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Most results from drinking well tests show exceedences of state groundwater standards near coal ash ponds


RALEIGH – The first results of well testing sent to residents and others near Duke Energy’s coal ash ponds show that most of the water supplies contain contaminants that exceed state groundwater standards.

State officials said that while some state groundwater standards were exceeded, in nearly all of these cases the well water would still meet all the criteria of the federal Safe Drinking Water Act for municipal water supplies.

Of the 117 results mailed, 87 exceeded state groundwater standards. Information mailed from the state to the residents includes the test results, health risk evaluations and, as necessary, potential well treatment options to remove or reduce contaminants from well water.

The results from the first batch of tests include results for well owners near Duke Energy’s Allen, Asheville, Belews Creek, Buck, Cliffside, Marshall, Roxboro and Sutton facilities.

“We understand the importance of these findings for residents who recently received letters alerting them to the presence of metals in their water supplies that exceed state groundwater standards,” said Tom Reeder, assistant secretary for the N.C. Department of Environment and Natural Resources. “We are providing those individuals with information to improve their drinking water quality. Also, DENR will investigate the source of any constituents that exceed groundwater standards. If we determine that groundwater standards in a well have been exceeded and that a coal ash pond is the source of that exceedence, we will require Duke Energy to provide the residents with an alternative water supply.”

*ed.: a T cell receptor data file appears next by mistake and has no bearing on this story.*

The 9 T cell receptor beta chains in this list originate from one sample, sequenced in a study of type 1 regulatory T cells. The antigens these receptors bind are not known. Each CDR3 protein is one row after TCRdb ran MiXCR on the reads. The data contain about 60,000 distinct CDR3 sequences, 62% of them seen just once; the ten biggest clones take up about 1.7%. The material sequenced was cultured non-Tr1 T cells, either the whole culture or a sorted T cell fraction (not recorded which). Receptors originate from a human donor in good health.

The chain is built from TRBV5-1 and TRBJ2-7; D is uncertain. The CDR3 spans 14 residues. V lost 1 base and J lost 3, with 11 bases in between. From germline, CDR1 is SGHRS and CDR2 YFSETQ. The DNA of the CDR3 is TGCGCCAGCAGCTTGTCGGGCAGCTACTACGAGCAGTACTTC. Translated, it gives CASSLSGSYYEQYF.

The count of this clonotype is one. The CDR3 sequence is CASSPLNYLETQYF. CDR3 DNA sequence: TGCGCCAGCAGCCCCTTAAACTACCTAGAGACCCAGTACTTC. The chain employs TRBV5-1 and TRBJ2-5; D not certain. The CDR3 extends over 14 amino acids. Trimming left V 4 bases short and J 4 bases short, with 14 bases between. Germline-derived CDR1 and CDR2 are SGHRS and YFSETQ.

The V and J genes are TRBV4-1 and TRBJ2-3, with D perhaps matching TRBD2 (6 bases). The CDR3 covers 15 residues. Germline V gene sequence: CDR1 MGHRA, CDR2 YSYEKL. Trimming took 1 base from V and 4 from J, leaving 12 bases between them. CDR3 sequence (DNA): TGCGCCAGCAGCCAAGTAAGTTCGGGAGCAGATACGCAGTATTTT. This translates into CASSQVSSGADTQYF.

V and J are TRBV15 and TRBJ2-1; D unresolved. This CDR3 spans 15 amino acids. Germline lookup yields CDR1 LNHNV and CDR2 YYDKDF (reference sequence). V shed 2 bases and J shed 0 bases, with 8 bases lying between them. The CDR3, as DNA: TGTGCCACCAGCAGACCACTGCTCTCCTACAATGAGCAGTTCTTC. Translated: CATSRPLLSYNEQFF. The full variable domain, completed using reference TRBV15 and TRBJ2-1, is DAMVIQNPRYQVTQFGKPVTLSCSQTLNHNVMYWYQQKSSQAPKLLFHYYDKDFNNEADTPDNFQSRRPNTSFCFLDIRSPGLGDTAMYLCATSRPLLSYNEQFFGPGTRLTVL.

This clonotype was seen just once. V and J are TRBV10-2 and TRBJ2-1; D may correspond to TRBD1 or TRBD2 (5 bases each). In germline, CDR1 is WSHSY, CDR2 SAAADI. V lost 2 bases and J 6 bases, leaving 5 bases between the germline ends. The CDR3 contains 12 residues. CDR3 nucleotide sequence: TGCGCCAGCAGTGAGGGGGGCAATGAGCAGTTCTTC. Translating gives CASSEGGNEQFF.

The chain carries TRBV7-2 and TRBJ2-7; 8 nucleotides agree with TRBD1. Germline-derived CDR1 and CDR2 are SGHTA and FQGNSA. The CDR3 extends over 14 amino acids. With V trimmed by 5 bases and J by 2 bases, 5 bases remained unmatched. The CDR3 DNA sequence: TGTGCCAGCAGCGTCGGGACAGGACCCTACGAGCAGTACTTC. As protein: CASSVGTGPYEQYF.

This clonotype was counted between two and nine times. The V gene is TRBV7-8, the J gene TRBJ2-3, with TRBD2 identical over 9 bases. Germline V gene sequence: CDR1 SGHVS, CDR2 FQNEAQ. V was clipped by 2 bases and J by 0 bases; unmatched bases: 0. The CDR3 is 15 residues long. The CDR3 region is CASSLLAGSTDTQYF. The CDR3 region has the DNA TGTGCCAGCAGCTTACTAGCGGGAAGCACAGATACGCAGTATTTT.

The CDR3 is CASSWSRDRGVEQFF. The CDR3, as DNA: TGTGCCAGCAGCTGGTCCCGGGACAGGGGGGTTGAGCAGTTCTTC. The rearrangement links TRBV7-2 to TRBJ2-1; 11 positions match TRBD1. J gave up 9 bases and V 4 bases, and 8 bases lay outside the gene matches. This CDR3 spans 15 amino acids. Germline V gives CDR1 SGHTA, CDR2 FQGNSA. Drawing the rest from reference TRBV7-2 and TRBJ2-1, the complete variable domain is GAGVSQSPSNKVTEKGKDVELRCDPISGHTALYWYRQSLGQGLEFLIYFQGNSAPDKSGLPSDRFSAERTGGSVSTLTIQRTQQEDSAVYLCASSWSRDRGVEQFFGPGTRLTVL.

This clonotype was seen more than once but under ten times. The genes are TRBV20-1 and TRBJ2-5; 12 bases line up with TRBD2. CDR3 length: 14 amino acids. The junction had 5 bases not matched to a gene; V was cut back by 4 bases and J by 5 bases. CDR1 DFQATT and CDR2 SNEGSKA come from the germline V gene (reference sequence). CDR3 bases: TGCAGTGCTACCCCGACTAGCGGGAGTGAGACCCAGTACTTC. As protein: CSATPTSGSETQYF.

Many constituents that were tested in the public and private drinking water wells may be naturally occurring or unrelated to coal ash ponds. As part of its probe, DENR scientists will seek to determine the source of the metals present in groundwater at these locations and whether they are naturally occurring.

DENR required Duke Energy to contract with private laboratories to collect samples at water supply wells within 1,000 feet of each facility’s boundary, as a requirement of the Coal Ash Management Act of 2014.

The sample results are being compared to the state standards that are calculated to protect the groundwater, which well owners commonly use as a source for drinking, bathing or cooking.

While DENR evaluated the results for regulatory purposes, the N.C. Department of Health and Human Services used the same data to evaluate health risks. All results have been sent to DHHS for a health risk evaluation. State officials began last week sending residents living nearDuke Energy’s coal ash facilities the health risk evaluations from DHHS and the water test results.

Results will be made available after state officials confirm that residents have received their individual results.

Based on the laboratory results, DENR determined that the most common constituents that exceeded state regulatory standards are iron, manganese and pH – all of which can be found naturally in North Carolina soils and groundwater as well as in coal ash. State officials will continue to collect and analyze the results of water samples from wells near other Duke Energy coal ash facilities and will make those results available to affected residents and the public.

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